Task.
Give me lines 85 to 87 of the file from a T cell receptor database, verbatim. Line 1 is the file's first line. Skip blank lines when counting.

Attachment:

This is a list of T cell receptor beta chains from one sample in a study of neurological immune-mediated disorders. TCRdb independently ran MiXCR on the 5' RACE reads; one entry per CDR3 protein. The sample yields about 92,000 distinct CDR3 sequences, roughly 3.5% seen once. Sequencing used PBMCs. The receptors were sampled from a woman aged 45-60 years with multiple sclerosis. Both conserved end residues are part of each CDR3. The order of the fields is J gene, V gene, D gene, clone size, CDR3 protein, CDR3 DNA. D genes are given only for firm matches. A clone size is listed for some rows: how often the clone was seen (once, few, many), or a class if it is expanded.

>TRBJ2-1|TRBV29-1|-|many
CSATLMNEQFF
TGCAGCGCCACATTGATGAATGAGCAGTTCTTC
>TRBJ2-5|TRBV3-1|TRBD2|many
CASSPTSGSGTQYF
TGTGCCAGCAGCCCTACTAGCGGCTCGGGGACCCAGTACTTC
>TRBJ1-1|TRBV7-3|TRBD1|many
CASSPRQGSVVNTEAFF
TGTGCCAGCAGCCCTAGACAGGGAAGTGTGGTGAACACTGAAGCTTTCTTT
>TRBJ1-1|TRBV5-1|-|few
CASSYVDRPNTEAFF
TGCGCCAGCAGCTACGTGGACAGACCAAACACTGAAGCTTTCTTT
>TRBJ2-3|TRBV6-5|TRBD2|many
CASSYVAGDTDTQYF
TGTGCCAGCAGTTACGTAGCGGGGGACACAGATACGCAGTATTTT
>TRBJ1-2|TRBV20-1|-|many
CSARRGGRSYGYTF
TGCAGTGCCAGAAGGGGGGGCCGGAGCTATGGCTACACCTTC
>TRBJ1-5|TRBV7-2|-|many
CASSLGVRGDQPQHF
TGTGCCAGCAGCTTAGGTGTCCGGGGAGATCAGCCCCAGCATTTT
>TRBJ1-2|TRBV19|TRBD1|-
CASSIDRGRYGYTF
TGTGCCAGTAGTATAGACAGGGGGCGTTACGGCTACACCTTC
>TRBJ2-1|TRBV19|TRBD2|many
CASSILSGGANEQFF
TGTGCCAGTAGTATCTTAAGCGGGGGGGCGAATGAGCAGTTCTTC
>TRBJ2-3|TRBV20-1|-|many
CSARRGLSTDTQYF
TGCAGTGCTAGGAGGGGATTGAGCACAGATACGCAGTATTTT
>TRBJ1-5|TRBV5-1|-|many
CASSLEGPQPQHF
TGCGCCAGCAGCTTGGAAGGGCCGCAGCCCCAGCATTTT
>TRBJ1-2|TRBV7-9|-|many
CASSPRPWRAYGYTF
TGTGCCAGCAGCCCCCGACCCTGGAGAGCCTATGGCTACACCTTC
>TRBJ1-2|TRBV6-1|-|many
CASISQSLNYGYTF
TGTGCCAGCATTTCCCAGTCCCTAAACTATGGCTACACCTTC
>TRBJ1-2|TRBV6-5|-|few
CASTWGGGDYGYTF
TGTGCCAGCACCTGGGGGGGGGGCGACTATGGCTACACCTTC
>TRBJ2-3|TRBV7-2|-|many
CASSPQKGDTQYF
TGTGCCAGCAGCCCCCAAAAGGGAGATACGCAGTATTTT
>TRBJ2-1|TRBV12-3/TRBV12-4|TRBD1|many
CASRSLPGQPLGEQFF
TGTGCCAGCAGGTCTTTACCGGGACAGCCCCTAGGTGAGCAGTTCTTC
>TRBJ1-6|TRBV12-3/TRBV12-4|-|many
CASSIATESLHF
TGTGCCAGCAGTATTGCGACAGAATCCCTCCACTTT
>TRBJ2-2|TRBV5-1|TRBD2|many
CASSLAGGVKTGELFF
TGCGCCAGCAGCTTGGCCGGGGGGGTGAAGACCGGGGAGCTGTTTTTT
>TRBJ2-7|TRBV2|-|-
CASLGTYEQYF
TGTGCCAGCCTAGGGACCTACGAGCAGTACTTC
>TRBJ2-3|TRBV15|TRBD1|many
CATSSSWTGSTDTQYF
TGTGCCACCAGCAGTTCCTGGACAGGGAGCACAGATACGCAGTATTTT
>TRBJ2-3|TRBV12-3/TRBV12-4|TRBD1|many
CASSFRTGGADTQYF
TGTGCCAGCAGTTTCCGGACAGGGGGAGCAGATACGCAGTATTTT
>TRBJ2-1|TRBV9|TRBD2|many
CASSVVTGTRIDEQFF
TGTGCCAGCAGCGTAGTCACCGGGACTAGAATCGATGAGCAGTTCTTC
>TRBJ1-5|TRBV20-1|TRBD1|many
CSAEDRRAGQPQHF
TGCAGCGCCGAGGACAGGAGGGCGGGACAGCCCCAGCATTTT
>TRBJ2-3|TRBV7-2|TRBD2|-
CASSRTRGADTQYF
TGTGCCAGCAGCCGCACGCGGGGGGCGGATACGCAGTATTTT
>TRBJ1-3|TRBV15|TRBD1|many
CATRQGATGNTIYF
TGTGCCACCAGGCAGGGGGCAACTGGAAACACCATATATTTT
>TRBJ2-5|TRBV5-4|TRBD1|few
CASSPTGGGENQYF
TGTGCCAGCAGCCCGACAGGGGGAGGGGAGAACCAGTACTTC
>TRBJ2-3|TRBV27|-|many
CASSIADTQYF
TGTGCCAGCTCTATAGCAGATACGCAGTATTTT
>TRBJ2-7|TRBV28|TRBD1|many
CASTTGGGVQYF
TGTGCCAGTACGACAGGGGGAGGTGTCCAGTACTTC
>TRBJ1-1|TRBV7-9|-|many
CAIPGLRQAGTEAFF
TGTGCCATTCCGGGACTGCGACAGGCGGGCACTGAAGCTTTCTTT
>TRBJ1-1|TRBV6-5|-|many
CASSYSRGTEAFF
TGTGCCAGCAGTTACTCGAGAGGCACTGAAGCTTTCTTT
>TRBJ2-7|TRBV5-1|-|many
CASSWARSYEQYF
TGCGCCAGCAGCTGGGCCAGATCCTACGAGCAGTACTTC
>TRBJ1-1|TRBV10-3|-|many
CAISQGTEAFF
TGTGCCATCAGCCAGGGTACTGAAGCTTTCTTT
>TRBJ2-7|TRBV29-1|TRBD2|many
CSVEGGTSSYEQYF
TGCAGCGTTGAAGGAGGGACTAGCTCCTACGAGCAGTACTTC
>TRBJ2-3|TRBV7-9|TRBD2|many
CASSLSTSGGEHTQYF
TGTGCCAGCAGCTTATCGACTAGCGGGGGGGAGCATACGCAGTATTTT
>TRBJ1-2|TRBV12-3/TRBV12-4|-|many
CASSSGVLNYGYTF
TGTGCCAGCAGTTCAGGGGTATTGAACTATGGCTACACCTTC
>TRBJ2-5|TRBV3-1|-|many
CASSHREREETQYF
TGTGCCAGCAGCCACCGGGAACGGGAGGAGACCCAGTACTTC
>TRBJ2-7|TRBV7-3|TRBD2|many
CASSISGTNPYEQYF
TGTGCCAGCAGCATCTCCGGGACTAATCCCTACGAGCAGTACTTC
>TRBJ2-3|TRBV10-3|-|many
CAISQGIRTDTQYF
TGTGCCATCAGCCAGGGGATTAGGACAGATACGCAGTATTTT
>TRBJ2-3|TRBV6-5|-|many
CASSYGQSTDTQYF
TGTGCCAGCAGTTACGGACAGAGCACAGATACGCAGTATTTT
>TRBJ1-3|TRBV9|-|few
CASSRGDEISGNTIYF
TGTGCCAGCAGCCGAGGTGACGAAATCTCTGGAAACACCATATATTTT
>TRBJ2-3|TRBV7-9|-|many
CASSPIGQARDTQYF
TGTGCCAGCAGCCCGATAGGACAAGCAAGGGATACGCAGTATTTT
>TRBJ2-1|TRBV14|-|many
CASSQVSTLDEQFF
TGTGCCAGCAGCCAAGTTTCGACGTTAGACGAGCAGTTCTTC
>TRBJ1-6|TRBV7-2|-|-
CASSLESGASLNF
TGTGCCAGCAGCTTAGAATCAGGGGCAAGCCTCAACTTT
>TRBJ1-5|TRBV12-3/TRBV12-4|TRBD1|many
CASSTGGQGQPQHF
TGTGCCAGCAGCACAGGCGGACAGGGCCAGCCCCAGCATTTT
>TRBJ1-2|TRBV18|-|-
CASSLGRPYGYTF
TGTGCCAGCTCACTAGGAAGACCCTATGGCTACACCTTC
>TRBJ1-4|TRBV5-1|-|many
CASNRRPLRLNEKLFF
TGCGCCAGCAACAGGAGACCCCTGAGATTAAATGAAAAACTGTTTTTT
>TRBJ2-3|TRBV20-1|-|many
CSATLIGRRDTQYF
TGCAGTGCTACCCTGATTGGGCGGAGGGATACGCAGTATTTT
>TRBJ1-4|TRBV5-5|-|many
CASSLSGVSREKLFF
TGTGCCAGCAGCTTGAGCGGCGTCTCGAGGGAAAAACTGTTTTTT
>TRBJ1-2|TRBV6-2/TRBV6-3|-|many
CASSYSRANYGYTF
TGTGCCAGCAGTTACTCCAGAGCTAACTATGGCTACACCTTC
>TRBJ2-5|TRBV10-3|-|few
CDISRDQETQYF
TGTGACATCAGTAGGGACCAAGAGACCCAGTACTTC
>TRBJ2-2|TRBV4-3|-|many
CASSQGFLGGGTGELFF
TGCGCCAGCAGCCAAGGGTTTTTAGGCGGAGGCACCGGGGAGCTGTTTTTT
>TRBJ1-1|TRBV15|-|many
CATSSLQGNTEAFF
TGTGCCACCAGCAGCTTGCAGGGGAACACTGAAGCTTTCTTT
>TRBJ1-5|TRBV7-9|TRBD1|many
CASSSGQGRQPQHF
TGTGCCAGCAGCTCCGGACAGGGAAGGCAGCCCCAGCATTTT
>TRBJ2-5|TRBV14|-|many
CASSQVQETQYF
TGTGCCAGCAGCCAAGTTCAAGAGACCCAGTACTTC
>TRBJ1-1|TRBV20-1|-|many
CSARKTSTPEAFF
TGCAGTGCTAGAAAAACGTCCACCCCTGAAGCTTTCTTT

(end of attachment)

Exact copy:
TGTGCCAGTACGACAGGGGGAGGTGTCCAGTACTTC
>TRBJ1-1|TRBV7-9|-|many
CAIPGLRQAGTEAFF